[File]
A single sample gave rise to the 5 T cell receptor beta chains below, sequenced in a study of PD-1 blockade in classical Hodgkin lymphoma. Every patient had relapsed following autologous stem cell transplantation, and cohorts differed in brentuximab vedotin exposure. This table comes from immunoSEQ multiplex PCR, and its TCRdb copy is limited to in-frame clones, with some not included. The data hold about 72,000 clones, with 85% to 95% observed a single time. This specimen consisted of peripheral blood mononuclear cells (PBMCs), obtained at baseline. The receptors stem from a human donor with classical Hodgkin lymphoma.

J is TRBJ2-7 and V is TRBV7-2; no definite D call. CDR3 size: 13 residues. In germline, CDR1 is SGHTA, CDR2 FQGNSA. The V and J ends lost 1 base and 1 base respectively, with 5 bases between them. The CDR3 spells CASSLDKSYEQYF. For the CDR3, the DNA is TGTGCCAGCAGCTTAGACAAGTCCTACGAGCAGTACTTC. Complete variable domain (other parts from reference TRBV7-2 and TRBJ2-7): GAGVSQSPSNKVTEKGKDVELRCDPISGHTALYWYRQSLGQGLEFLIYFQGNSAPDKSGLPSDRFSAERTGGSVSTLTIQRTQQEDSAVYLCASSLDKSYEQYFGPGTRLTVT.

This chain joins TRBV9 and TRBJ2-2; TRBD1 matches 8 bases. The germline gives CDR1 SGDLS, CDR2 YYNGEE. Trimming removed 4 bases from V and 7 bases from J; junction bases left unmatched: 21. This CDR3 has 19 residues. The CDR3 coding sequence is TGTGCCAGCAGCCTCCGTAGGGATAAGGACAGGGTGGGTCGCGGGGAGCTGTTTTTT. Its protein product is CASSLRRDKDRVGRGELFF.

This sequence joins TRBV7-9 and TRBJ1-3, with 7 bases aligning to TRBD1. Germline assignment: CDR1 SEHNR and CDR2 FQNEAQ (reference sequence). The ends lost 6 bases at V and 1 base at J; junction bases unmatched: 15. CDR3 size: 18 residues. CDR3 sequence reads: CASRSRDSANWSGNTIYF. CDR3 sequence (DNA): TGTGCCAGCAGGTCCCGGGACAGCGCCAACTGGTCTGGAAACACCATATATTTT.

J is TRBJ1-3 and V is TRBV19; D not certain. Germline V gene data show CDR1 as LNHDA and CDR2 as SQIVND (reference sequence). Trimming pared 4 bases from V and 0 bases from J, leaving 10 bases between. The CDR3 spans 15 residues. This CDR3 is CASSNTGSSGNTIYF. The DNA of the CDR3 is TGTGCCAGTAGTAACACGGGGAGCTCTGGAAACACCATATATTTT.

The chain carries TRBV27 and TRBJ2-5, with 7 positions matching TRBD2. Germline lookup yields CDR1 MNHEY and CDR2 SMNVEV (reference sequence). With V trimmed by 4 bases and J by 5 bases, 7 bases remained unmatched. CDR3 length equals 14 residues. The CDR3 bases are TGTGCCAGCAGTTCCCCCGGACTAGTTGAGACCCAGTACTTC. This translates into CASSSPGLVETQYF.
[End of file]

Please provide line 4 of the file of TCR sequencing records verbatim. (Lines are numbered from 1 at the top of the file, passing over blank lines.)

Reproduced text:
This sequence joins TRBV7-9 and TRBJ1-3, with 7 bases aligning to TRBD1. Germline assignment: CDR1 SEHNR and CDR2 FQNEAQ (reference sequence). The ends lost 6 bases at V and 1 base at J; junction bases unmatched: 15. CDR3 size: 18 residues. CDR3 sequence reads: CASRSRDSANWSGNTIYF. CDR3 sequence (DNA): TGTGCCAGCAGGTCCCGGGACAGCGCCAACTGGTCTGGAAACACCATATATTTT.